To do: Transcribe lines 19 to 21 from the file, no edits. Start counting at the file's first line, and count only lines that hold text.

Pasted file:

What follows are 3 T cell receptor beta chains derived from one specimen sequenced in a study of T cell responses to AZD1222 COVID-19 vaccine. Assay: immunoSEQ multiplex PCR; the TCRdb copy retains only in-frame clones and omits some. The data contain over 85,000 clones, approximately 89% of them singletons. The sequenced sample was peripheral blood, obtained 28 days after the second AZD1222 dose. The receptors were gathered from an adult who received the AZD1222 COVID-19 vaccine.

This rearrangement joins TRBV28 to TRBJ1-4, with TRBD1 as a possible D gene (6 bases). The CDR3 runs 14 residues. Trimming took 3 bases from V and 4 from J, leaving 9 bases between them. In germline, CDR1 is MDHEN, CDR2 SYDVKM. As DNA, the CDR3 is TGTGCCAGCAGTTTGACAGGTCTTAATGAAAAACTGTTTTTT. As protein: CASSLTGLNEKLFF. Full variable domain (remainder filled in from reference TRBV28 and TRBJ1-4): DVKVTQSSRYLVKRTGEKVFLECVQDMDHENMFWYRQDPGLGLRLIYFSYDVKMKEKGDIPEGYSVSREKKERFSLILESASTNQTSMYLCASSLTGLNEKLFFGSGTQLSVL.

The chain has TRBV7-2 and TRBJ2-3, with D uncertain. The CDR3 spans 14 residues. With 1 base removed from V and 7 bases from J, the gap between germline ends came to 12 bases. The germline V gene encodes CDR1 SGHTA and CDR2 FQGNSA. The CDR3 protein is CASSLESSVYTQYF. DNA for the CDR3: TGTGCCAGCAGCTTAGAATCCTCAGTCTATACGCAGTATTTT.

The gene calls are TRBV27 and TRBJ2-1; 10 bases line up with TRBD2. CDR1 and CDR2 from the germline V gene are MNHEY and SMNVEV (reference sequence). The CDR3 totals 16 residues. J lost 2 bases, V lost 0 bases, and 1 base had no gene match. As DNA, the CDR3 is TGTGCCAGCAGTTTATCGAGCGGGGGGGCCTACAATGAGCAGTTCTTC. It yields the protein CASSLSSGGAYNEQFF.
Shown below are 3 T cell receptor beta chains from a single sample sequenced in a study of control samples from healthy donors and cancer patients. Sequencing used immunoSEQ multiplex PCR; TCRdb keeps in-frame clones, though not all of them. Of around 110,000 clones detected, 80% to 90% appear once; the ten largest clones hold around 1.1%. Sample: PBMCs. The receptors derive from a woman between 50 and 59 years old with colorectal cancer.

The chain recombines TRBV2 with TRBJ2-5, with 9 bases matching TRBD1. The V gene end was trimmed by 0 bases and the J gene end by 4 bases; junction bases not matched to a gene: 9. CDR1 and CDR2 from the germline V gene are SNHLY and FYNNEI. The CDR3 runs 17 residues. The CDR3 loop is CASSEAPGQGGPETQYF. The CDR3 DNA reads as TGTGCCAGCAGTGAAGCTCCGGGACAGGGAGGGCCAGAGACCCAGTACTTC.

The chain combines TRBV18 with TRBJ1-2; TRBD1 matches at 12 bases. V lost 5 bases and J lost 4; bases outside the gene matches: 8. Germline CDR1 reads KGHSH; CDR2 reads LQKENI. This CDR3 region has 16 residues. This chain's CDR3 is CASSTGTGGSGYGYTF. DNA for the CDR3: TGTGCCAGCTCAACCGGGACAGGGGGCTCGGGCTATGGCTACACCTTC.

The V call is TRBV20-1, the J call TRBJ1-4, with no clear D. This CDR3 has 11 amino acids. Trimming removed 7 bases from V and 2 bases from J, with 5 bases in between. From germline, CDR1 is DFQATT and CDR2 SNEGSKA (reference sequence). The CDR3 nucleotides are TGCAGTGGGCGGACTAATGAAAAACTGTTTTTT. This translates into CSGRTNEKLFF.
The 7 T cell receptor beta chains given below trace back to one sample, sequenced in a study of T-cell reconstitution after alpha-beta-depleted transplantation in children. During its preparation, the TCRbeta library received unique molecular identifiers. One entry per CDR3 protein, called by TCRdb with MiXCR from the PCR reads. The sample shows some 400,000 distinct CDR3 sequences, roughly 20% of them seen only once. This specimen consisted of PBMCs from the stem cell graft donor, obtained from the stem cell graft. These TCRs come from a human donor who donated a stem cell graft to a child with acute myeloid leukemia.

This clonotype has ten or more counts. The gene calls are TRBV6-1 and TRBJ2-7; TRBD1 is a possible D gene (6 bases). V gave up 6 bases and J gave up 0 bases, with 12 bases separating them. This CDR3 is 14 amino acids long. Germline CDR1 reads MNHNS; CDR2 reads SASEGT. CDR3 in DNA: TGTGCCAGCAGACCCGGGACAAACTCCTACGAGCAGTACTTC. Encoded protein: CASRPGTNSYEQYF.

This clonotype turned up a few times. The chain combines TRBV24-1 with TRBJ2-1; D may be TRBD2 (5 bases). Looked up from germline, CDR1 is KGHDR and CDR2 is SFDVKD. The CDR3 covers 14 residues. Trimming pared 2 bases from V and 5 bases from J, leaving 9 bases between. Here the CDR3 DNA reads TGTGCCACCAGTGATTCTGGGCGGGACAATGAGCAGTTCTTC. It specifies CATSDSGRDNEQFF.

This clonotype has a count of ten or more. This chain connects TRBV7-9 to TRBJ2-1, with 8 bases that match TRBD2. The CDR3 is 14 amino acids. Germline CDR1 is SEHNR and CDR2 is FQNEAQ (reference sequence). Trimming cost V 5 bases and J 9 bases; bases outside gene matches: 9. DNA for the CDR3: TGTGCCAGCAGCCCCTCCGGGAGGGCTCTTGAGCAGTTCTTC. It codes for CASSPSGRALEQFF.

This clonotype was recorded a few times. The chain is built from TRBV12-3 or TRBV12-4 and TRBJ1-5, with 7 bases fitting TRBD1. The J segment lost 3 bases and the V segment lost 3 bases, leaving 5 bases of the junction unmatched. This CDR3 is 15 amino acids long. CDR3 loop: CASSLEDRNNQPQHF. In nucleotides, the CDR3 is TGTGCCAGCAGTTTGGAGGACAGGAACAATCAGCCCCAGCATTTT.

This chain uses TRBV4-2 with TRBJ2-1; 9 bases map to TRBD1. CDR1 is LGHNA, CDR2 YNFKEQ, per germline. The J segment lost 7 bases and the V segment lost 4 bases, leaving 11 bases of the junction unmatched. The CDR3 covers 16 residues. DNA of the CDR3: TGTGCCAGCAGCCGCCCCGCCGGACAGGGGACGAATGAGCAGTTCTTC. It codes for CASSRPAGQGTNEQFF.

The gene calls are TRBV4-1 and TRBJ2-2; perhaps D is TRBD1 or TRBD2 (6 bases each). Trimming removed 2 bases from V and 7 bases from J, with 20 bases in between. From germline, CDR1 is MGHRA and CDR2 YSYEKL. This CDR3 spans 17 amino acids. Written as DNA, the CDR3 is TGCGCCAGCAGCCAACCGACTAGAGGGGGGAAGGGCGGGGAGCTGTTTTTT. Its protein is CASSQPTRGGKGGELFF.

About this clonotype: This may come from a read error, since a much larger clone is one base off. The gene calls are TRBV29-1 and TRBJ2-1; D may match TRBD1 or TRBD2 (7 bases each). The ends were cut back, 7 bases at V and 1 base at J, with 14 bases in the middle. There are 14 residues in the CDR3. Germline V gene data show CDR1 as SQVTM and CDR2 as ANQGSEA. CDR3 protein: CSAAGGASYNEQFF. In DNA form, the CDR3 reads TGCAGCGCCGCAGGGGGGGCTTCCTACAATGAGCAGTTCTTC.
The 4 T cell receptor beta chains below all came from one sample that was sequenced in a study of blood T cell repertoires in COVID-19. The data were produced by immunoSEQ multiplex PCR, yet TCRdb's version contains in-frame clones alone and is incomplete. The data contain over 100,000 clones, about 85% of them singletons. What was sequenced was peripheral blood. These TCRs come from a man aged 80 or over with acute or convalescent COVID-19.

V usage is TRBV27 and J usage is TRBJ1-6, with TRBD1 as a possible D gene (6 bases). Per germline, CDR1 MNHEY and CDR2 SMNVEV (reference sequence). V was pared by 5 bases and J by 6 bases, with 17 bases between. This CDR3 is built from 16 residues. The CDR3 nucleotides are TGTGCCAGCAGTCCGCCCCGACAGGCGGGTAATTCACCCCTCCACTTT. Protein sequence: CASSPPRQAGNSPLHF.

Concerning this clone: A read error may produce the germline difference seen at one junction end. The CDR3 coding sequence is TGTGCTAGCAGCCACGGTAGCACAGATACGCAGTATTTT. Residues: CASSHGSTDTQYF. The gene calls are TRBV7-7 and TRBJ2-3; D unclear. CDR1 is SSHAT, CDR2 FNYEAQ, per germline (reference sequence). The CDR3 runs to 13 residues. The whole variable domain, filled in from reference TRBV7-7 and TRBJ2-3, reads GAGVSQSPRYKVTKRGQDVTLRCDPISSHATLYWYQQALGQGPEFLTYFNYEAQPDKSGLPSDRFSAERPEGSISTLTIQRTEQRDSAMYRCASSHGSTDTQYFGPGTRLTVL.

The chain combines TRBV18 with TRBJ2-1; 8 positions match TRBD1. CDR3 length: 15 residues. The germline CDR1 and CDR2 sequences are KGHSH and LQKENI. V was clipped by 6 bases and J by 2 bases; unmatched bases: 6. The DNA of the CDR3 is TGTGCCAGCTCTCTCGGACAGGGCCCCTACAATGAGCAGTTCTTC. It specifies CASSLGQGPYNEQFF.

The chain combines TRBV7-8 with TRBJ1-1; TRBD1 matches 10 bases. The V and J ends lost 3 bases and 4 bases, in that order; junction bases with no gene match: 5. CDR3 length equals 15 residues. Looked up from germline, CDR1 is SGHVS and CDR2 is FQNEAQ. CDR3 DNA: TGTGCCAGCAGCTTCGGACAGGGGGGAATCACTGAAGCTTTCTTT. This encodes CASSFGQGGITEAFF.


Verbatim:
Concerning this clone: A read error may produce the germline difference seen at one junction end. The CDR3 coding sequence is TGTGCTAGCAGCCACGGTAGCACAGATACGCAGTATTTT. Residues: CASSHGSTDTQYF. The gene calls are TRBV7-7 and TRBJ2-3; D unclear. CDR1 is SSHAT, CDR2 FNYEAQ, per germline (reference sequence). The CDR3 runs to 13 residues. The whole variable domain, filled in from reference TRBV7-7 and TRBJ2-3, reads GAGVSQSPRYKVTKRGQDVTLRCDPISSHATLYWYQQALGQGPEFLTYFNYEAQPDKSGLPSDRFSAERPEGSISTLTIQRTEQRDSAMYRCASSHGSTDTQYFGPGTRLTVL.

The chain combines TRBV18 with TRBJ2-1; 8 positions match TRBD1. CDR3 length: 15 residues. The germline CDR1 and CDR2 sequences are KGHSH and LQKENI. V was clipped by 6 bases and J by 2 bases; unmatched bases: 6. The DNA of the CDR3 is TGTGCCAGCTCTCTCGGACAGGGCCCCTACAATGAGCAGTTCTTC. It specifies CASSLGQGPYNEQFF.

The chain combines TRBV7-8 with TRBJ1-1; TRBD1 matches 10 bases. The V and J ends lost 3 bases and 4 bases, in that order; junction bases with no gene match: 5. CDR3 length equals 15 residues. Looked up from germline, CDR1 is SGHVS and CDR2 is FQNEAQ. CDR3 DNA: TGTGCCAGCAGCTTCGGACAGGGGGGAATCACTGAAGCTTTCTTT. This encodes CASSFGQGGITEAFF.